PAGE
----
In the course of our due diligence work here at MicroVentures, we see a lot of financials, and we know that individual components of a company’s historical financials cannot be evaluated in isolation. You have to look beyond the raw numbers if you’re going to gather any insights. To that end, here are three questions we like to ask when first examining a startup’s historical financials. As an investor, they may help you as you evaluate potential investment opportunities. As a founder, they may help you decide how to approach your own historical financials or how to present them to prospective investors.
- How is cash holding up relative to the burn rate? Cash on hand is a good figure to know, but it’s the ratio of cash to burn rate, or operating loss, that suggests what shape the startup is in. A little money can go a long way for a company that has their operating expenses under tight control. Likewise, a pile of cash can disappear quickly, especially when the burn rate is not consistent from month to month. Depending on the stage of the startup, consistent monthly burn is usually an indication of founder discipline as it relates to investing in mission-critical product features or sales and marketing tools. Debt and its maturity date can also affect burn rate/cash on hand. Remember, cash is king.
- What are the customer acquisition dynamics? This question looks at a lot of variables – customer acquisition cost (CAC), CAC payback period, and customer churn. How much does it cost to acquire a customer, and how long does it take for that investment to pay off? How much revenue can a startup generate from a single customer and how does that compare to CAC? In most cases, the payback period should be less than a year, but high customer churn can call even the best CAC numbers into question. High customer churn often leads to overspending on sales and marketing to attract new customers while neglecting important product-related investments.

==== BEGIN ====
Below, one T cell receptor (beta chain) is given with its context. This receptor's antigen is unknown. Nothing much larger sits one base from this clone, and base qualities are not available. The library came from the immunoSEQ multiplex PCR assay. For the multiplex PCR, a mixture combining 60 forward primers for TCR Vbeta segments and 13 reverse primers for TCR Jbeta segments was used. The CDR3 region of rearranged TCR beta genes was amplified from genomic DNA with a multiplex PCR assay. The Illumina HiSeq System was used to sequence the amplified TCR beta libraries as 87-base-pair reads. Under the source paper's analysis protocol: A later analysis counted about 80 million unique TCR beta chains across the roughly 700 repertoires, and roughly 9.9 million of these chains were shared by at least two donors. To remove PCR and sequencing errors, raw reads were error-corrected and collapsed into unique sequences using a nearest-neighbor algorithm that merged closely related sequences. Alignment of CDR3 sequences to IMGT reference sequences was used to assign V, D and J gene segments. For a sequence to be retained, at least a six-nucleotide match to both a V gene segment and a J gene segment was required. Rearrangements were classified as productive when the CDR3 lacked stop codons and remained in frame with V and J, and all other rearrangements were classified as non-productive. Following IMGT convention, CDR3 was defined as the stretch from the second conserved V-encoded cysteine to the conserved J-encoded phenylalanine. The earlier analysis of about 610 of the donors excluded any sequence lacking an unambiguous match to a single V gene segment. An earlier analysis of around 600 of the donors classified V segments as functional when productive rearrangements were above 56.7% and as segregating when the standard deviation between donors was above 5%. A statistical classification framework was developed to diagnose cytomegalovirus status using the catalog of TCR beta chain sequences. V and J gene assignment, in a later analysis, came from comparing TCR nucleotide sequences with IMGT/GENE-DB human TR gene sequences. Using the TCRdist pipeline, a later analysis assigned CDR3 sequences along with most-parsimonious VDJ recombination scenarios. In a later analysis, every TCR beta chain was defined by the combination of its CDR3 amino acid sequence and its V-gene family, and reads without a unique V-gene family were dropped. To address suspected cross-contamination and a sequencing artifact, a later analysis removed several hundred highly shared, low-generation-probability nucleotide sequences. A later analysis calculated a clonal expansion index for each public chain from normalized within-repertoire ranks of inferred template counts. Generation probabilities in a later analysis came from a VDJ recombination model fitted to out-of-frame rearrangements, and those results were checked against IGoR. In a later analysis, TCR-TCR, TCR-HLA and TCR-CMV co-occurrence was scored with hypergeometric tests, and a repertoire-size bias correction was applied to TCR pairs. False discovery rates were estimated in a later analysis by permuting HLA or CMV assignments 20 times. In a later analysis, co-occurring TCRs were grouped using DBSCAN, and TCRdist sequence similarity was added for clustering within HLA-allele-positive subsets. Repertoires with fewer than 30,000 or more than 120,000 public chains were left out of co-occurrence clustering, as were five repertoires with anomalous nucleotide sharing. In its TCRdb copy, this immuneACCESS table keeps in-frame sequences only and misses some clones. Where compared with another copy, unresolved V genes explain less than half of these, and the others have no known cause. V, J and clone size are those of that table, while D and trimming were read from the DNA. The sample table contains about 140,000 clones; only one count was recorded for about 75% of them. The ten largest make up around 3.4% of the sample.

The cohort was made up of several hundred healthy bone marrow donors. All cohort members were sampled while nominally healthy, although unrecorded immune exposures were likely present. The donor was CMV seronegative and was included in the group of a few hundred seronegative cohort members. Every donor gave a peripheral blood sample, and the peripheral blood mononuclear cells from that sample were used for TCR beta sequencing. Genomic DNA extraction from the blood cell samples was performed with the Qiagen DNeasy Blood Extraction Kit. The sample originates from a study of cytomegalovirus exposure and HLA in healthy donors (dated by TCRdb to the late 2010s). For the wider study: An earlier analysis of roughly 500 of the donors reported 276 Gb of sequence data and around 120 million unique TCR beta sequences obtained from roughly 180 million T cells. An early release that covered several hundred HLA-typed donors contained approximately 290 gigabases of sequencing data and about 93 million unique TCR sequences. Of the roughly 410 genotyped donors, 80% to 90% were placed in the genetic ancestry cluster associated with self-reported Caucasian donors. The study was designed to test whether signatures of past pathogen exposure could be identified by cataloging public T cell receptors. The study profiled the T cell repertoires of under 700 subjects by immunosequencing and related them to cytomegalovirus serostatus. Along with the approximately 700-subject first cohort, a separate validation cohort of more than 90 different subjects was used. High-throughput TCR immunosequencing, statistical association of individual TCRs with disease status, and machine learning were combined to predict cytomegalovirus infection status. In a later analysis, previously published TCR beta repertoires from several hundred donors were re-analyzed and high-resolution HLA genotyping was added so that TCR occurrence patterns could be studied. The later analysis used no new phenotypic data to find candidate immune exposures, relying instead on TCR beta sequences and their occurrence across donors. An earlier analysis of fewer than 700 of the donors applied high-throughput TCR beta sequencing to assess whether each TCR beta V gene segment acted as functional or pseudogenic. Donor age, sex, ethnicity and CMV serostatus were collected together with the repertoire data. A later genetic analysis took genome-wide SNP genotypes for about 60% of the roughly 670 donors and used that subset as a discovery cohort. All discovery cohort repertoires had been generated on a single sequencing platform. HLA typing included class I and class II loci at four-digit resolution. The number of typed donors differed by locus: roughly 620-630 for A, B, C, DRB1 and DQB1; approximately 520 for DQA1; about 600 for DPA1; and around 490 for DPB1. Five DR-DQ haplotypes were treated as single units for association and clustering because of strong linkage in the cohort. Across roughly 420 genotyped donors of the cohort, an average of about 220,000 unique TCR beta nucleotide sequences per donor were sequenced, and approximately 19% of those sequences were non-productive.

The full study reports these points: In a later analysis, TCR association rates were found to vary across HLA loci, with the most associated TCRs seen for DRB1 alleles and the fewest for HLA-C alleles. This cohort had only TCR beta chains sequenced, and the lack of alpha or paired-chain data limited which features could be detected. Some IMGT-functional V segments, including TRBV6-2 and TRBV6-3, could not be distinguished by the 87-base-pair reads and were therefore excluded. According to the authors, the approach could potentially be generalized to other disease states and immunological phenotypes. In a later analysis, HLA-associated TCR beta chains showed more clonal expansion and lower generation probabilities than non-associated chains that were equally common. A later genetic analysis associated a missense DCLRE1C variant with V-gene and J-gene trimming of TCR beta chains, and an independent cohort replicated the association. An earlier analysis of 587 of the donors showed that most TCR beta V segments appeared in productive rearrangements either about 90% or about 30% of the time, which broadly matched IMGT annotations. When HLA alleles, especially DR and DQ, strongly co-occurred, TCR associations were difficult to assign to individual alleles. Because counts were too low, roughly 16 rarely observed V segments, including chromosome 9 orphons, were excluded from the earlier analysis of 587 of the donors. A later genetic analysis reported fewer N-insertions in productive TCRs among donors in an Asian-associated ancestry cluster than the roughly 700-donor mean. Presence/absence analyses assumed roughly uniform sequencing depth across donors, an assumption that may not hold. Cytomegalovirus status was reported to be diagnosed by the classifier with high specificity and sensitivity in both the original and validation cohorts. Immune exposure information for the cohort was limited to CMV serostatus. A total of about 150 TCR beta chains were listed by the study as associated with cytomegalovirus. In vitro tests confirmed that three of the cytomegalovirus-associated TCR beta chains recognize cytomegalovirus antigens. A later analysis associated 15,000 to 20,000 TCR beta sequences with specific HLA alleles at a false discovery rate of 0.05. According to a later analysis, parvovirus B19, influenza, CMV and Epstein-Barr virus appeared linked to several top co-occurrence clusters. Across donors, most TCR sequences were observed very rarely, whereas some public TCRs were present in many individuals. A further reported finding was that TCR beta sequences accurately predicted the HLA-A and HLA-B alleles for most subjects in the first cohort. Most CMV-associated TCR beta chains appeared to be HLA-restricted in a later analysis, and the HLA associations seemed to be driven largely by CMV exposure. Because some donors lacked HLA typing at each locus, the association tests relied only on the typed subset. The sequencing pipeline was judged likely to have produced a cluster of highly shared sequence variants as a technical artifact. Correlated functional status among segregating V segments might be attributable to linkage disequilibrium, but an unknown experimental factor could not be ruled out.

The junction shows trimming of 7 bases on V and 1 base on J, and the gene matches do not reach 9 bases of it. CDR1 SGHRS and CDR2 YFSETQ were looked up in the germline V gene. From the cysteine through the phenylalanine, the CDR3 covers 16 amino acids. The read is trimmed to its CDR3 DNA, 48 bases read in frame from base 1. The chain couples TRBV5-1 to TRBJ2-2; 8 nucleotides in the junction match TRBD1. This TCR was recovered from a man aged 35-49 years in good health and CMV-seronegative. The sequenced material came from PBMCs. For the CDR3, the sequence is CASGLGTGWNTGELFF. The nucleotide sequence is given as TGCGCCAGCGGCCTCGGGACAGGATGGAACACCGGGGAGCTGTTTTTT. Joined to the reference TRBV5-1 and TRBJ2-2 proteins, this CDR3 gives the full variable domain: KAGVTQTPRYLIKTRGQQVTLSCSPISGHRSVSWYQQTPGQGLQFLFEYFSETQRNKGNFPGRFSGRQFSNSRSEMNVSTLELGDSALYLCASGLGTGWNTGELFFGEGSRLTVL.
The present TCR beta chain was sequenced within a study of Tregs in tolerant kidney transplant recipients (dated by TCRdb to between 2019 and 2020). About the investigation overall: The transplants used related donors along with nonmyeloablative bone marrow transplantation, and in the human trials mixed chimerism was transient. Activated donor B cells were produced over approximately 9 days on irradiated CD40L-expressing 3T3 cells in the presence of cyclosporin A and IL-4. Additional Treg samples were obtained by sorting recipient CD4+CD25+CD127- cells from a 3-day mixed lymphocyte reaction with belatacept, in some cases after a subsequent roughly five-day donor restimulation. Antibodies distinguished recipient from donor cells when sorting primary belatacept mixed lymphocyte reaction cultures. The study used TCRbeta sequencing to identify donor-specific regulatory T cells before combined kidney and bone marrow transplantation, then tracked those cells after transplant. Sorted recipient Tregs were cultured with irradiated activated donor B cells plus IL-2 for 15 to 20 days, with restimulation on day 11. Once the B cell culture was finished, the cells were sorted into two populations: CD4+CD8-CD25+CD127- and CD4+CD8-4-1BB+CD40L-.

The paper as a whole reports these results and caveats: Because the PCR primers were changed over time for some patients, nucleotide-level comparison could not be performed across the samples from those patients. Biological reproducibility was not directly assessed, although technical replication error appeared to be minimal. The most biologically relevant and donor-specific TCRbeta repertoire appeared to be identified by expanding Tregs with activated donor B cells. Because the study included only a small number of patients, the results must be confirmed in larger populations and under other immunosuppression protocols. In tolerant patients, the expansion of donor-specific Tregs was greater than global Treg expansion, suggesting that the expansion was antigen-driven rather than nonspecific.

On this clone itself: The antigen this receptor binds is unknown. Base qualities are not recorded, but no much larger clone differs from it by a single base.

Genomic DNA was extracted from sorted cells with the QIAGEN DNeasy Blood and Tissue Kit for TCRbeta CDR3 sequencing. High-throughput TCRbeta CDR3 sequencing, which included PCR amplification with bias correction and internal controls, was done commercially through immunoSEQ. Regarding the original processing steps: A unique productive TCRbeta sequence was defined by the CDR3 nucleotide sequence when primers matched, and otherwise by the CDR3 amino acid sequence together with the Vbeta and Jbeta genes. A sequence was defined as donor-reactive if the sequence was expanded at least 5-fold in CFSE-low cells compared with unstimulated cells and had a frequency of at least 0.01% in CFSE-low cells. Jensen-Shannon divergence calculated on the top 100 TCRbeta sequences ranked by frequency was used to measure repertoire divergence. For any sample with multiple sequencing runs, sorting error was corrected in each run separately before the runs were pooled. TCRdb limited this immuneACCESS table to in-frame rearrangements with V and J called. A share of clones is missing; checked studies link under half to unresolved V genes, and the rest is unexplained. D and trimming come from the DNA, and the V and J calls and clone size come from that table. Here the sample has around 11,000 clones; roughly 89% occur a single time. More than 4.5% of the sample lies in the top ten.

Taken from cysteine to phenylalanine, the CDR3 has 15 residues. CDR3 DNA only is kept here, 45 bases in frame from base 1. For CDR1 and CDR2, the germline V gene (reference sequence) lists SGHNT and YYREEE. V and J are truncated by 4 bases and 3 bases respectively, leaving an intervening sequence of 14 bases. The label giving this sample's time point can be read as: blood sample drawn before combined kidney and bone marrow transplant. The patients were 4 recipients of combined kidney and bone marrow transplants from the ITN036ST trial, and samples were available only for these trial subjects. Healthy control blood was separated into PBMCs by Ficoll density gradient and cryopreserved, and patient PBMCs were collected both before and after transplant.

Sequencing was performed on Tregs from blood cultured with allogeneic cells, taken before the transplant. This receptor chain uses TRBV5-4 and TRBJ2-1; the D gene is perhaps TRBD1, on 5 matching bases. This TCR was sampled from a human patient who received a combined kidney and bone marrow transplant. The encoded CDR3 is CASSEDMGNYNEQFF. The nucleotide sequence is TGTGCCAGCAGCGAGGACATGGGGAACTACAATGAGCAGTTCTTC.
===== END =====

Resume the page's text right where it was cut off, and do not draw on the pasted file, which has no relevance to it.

- How is monthly revenue growing? The historical monthly revenue growth figure shows how well a lot of different elements of the business are coming together – or not. Revenue growth can be a reflection of the sales pipeline, marketing and customer acquisition strategies, sales execution capabilities, business model and pricing strategy, customer retention rates, and, ultimately, the addressable market’s response to the startup’s product or service. The most promising startups exhibit exponential revenue growth – and sustain that growth over months or even years.
These are just a few of key metrics we look at first when evaluating a startup’s historical financials. Different metrics are important to different businesses – for example, a media company has to keep a close eye on monthly impressions, while a SaaS company is going to be more focused on monthly recurring revenue. Just bear in mind that one financial metric rarely tells the full story. If it did, due diligence would take only minutes instead of weeks.